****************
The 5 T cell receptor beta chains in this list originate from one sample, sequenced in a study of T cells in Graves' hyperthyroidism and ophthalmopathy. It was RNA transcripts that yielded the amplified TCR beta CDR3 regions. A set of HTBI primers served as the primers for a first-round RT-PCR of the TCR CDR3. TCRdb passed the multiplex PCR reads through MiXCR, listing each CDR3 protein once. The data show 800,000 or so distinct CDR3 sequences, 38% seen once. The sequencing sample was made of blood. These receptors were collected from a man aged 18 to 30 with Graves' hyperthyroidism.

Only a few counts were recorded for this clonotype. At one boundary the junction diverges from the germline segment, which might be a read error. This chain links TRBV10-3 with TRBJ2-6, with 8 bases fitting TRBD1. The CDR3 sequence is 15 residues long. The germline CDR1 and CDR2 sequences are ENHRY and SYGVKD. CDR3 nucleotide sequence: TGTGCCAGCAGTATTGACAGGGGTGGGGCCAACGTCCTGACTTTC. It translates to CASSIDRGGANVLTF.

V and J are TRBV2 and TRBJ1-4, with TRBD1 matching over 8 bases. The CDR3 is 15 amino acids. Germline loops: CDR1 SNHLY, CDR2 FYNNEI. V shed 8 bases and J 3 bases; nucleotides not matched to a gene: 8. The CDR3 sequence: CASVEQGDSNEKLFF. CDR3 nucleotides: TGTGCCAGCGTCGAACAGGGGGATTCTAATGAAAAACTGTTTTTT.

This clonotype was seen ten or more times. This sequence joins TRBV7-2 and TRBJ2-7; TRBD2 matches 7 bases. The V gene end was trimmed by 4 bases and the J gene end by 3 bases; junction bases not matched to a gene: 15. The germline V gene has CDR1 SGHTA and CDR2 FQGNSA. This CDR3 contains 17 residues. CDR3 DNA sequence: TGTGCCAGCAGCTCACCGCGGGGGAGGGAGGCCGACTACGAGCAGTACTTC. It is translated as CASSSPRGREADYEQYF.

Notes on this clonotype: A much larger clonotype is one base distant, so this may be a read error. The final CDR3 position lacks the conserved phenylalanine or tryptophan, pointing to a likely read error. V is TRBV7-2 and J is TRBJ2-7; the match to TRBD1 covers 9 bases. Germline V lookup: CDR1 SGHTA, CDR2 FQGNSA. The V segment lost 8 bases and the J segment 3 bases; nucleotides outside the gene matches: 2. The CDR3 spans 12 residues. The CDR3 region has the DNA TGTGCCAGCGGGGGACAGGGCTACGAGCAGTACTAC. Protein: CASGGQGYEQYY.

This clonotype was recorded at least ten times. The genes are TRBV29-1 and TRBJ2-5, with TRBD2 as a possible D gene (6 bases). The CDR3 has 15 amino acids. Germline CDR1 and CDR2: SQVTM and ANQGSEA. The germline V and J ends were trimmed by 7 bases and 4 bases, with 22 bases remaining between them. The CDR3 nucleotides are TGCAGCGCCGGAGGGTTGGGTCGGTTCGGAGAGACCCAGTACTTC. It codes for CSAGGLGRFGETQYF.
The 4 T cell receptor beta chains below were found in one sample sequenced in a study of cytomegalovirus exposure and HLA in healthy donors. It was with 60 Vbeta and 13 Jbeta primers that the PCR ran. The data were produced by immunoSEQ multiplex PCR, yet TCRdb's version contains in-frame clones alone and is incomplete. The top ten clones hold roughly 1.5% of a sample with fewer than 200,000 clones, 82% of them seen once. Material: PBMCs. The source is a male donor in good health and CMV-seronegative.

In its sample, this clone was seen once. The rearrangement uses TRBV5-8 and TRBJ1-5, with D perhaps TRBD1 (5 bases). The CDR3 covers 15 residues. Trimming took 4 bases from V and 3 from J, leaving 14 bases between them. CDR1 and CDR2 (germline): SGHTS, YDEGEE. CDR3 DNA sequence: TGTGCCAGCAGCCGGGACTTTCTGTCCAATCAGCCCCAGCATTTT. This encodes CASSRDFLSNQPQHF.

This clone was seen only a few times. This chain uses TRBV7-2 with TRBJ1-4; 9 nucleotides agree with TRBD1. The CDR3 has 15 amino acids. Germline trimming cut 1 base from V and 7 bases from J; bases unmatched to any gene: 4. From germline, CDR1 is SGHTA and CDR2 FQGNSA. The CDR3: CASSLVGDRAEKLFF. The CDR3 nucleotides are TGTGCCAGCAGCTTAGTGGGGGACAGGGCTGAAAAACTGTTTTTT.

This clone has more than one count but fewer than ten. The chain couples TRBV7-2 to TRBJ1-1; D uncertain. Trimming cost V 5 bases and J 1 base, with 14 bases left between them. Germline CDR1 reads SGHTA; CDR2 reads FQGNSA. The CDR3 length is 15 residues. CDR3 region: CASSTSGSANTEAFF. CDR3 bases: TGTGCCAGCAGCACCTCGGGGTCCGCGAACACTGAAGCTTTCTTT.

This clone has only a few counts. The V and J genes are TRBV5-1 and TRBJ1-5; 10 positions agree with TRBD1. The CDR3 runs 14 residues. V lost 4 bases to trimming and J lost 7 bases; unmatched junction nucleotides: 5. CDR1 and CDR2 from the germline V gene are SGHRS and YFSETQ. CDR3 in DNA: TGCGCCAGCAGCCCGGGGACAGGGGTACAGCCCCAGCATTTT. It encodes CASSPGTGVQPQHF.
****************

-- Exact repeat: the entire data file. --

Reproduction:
The 5 T cell receptor beta chains in this list originate from one sample, sequenced in a study of T cells in Graves' hyperthyroidism and ophthalmopathy. It was RNA transcripts that yielded the amplified TCR beta CDR3 regions. A set of HTBI primers served as the primers for a first-round RT-PCR of the TCR CDR3. TCRdb passed the multiplex PCR reads through MiXCR, listing each CDR3 protein once. The data show 800,000 or so distinct CDR3 sequences, 38% seen once. The sequencing sample was made of blood. These receptors were collected from a man aged 18 to 30 with Graves' hyperthyroidism.

Only a few counts were recorded for this clonotype. At one boundary the junction diverges from the germline segment, which might be a read error. This chain links TRBV10-3 with TRBJ2-6, with 8 bases fitting TRBD1. The CDR3 sequence is 15 residues long. The germline CDR1 and CDR2 sequences are ENHRY and SYGVKD. CDR3 nucleotide sequence: TGTGCCAGCAGTATTGACAGGGGTGGGGCCAACGTCCTGACTTTC. It translates to CASSIDRGGANVLTF.

V and J are TRBV2 and TRBJ1-4, with TRBD1 matching over 8 bases. The CDR3 is 15 amino acids. Germline loops: CDR1 SNHLY, CDR2 FYNNEI. V shed 8 bases and J 3 bases; nucleotides not matched to a gene: 8. The CDR3 sequence: CASVEQGDSNEKLFF. CDR3 nucleotides: TGTGCCAGCGTCGAACAGGGGGATTCTAATGAAAAACTGTTTTTT.

This clonotype was seen ten or more times. This sequence joins TRBV7-2 and TRBJ2-7; TRBD2 matches 7 bases. The V gene end was trimmed by 4 bases and the J gene end by 3 bases; junction bases not matched to a gene: 15. The germline V gene has CDR1 SGHTA and CDR2 FQGNSA. This CDR3 contains 17 residues. CDR3 DNA sequence: TGTGCCAGCAGCTCACCGCGGGGGAGGGAGGCCGACTACGAGCAGTACTTC. It is translated as CASSSPRGREADYEQYF.

Notes on this clonotype: A much larger clonotype is one base distant, so this may be a read error. The final CDR3 position lacks the conserved phenylalanine or tryptophan, pointing to a likely read error. V is TRBV7-2 and J is TRBJ2-7; the match to TRBD1 covers 9 bases. Germline V lookup: CDR1 SGHTA, CDR2 FQGNSA. The V segment lost 8 bases and the J segment 3 bases; nucleotides outside the gene matches: 2. The CDR3 spans 12 residues. The CDR3 region has the DNA TGTGCCAGCGGGGGACAGGGCTACGAGCAGTACTAC. Protein: CASGGQGYEQYY.

This clonotype was recorded at least ten times. The genes are TRBV29-1 and TRBJ2-5, with TRBD2 as a possible D gene (6 bases). The CDR3 has 15 amino acids. Germline CDR1 and CDR2: SQVTM and ANQGSEA. The germline V and J ends were trimmed by 7 bases and 4 bases, with 22 bases remaining between them. The CDR3 nucleotides are TGCAGCGCCGGAGGGTTGGGTCGGTTCGGAGAGACCCAGTACTTC. It codes for CSAGGLGRFGETQYF.
The 4 T cell receptor beta chains below were found in one sample sequenced in a study of cytomegalovirus exposure and HLA in healthy donors. It was with 60 Vbeta and 13 Jbeta primers that the PCR ran. The data were produced by immunoSEQ multiplex PCR, yet TCRdb's version contains in-frame clones alone and is incomplete. The top ten clones hold roughly 1.5% of a sample with fewer than 200,000 clones, 82% of them seen once. Material: PBMCs. The source is a male donor in good health and CMV-seronegative.

In its sample, this clone was seen once. The rearrangement uses TRBV5-8 and TRBJ1-5, with D perhaps TRBD1 (5 bases). The CDR3 covers 15 residues. Trimming took 4 bases from V and 3 from J, leaving 14 bases between them. CDR1 and CDR2 (germline): SGHTS, YDEGEE. CDR3 DNA sequence: TGTGCCAGCAGCCGGGACTTTCTGTCCAATCAGCCCCAGCATTTT. This encodes CASSRDFLSNQPQHF.

This clone was seen only a few times. This chain uses TRBV7-2 with TRBJ1-4; 9 nucleotides agree with TRBD1. The CDR3 has 15 amino acids. Germline trimming cut 1 base from V and 7 bases from J; bases unmatched to any gene: 4. From germline, CDR1 is SGHTA and CDR2 FQGNSA. The CDR3: CASSLVGDRAEKLFF. The CDR3 nucleotides are TGTGCCAGCAGCTTAGTGGGGGACAGGGCTGAAAAACTGTTTTTT.

This clone has more than one count but fewer than ten. The chain couples TRBV7-2 to TRBJ1-1; D uncertain. Trimming cost V 5 bases and J 1 base, with 14 bases left between them. Germline CDR1 reads SGHTA; CDR2 reads FQGNSA. The CDR3 length is 15 residues. CDR3 region: CASSTSGSANTEAFF. CDR3 bases: TGTGCCAGCAGCACCTCGGGGTCCGCGAACACTGAAGCTTTCTTT.

This clone has only a few counts. The V and J genes are TRBV5-1 and TRBJ1-5; 10 positions agree with TRBD1. The CDR3 runs 14 residues. V lost 4 bases to trimming and J lost 7 bases; unmatched junction nucleotides: 5. CDR1 and CDR2 from the germline V gene are SGHRS and YFSETQ. CDR3 in DNA: TGCGCCAGCAGCCCGGGGACAGGGGTACAGCCCCAGCATTTT. It encodes CASSPGTGVQPQHF.